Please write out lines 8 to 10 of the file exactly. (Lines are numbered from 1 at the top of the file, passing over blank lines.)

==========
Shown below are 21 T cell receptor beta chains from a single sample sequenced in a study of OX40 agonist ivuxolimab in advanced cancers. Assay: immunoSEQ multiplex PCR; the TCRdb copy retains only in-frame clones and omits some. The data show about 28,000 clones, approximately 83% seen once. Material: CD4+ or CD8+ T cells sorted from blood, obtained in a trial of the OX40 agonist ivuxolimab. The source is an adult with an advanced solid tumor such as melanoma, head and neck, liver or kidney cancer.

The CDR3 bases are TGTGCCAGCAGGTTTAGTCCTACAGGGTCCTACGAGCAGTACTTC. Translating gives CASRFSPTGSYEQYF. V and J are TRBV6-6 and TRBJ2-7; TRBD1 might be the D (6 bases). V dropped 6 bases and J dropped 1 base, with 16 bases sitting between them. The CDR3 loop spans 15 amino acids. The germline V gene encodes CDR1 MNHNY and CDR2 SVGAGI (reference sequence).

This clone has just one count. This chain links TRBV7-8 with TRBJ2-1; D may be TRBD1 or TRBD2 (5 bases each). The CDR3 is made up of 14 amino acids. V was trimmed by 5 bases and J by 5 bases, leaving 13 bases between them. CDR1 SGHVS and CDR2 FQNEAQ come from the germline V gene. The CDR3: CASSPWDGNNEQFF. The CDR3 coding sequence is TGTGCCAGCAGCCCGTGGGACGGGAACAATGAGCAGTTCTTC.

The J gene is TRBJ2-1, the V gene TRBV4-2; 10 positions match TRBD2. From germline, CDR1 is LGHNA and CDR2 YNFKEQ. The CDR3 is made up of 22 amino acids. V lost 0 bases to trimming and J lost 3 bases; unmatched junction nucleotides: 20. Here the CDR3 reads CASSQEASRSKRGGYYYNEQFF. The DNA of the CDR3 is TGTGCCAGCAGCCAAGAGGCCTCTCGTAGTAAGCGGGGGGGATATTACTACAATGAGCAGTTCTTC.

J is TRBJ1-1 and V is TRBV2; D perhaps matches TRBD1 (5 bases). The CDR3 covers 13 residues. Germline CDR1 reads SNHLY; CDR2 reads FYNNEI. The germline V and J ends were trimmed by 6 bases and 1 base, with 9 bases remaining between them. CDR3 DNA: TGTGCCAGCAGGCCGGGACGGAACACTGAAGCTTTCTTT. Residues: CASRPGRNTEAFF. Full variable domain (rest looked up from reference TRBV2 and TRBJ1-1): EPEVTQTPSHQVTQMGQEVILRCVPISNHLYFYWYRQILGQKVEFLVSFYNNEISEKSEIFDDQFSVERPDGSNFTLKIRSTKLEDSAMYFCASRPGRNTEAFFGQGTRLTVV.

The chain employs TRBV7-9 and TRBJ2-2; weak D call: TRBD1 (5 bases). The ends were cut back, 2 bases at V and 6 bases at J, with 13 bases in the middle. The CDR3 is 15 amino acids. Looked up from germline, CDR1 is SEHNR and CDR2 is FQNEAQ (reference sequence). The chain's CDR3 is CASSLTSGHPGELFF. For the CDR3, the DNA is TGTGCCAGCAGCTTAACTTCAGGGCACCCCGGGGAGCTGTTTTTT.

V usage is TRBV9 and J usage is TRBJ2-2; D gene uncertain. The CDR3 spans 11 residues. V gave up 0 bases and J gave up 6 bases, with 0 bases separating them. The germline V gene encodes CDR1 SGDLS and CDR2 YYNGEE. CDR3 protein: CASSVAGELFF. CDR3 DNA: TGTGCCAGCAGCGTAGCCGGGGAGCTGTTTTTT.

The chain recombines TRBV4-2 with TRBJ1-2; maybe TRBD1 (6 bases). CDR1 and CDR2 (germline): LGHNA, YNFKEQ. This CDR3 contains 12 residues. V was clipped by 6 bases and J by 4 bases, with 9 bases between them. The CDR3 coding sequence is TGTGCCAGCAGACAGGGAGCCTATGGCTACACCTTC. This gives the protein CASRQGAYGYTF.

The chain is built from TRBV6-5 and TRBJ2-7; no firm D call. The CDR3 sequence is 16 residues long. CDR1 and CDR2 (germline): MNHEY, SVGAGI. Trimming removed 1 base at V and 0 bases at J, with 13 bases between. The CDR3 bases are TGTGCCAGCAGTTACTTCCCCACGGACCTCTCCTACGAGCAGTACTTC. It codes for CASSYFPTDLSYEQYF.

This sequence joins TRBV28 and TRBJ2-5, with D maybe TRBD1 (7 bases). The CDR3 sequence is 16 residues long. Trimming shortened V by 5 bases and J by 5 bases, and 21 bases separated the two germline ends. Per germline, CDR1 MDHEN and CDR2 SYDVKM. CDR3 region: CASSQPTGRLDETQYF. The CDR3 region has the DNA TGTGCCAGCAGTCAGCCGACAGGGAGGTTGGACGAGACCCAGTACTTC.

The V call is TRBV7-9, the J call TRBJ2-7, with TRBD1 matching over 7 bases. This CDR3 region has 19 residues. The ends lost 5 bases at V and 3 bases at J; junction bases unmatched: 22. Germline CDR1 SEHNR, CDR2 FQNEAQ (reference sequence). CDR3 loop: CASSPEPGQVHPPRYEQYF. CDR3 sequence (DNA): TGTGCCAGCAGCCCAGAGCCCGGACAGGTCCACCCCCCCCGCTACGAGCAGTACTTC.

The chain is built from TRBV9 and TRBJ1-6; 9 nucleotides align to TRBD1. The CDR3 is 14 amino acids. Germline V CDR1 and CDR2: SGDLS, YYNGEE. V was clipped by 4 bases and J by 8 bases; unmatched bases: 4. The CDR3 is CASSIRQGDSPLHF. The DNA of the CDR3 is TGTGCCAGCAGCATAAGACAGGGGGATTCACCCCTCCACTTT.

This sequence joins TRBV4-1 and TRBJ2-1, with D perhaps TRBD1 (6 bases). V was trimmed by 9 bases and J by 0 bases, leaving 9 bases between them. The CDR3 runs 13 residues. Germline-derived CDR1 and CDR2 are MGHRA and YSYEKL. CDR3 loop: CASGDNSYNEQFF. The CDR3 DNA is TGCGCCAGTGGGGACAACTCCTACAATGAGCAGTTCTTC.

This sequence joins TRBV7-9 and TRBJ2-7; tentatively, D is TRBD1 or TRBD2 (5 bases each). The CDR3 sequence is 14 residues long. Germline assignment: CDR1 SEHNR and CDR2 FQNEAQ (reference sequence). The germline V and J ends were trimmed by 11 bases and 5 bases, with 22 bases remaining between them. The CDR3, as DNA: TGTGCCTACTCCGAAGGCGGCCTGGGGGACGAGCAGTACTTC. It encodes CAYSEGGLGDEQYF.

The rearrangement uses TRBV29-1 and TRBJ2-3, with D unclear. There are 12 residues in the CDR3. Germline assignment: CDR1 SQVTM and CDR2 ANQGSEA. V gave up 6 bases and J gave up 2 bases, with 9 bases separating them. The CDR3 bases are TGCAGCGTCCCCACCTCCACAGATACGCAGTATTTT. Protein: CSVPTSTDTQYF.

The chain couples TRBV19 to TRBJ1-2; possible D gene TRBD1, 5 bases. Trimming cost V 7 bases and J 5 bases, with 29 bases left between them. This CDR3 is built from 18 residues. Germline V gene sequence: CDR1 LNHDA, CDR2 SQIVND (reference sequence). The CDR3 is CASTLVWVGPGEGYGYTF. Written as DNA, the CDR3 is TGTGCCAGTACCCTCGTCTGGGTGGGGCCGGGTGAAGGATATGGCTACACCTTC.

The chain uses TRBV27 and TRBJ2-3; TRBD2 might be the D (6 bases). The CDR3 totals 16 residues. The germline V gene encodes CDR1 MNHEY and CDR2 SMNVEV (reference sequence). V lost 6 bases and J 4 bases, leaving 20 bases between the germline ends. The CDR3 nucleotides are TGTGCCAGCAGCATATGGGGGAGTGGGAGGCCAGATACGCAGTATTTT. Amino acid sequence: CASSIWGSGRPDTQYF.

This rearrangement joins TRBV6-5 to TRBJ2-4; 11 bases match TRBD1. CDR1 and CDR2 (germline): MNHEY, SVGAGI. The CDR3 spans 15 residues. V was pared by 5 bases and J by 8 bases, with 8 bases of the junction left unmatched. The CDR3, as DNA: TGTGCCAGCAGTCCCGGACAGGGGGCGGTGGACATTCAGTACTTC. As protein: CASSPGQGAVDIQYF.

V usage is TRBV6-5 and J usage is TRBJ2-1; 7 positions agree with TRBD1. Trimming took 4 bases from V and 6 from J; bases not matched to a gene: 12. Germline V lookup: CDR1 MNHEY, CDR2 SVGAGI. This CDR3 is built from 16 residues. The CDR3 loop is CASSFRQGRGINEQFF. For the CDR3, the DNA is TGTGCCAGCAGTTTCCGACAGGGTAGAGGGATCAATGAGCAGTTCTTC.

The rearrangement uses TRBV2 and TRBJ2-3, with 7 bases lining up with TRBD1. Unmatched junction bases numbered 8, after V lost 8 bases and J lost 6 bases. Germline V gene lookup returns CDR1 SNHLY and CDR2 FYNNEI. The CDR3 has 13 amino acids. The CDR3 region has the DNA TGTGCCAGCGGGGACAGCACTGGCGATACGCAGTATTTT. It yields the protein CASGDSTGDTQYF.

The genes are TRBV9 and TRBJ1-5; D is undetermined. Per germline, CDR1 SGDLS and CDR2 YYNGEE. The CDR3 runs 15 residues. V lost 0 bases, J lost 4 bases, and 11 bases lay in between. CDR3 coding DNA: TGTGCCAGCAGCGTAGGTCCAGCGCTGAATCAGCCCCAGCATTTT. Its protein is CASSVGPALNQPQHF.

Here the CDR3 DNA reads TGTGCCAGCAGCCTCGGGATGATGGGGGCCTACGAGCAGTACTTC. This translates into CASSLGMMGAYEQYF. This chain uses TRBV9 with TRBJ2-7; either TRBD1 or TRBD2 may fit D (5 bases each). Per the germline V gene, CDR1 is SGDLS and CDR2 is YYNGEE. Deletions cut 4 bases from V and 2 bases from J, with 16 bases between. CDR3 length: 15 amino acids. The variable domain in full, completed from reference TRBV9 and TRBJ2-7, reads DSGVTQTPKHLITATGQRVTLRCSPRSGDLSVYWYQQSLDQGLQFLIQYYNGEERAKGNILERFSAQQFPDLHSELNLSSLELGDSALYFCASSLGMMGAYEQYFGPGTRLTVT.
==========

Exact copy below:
The chain recombines TRBV4-2 with TRBJ1-2; maybe TRBD1 (6 bases). CDR1 and CDR2 (germline): LGHNA, YNFKEQ. This CDR3 contains 12 residues. V was clipped by 6 bases and J by 4 bases, with 9 bases between them. The CDR3 coding sequence is TGTGCCAGCAGACAGGGAGCCTATGGCTACACCTTC. This gives the protein CASRQGAYGYTF.

The chain is built from TRBV6-5 and TRBJ2-7; no firm D call. The CDR3 sequence is 16 residues long. CDR1 and CDR2 (germline): MNHEY, SVGAGI. Trimming removed 1 base at V and 0 bases at J, with 13 bases between. The CDR3 bases are TGTGCCAGCAGTTACTTCCCCACGGACCTCTCCTACGAGCAGTACTTC. It codes for CASSYFPTDLSYEQYF.

This sequence joins TRBV28 and TRBJ2-5, with D maybe TRBD1 (7 bases). The CDR3 sequence is 16 residues long. Trimming shortened V by 5 bases and J by 5 bases, and 21 bases separated the two germline ends. Per germline, CDR1 MDHEN and CDR2 SYDVKM. CDR3 region: CASSQPTGRLDETQYF. The CDR3 region has the DNA TGTGCCAGCAGTCAGCCGACAGGGAGGTTGGACGAGACCCAGTACTTC.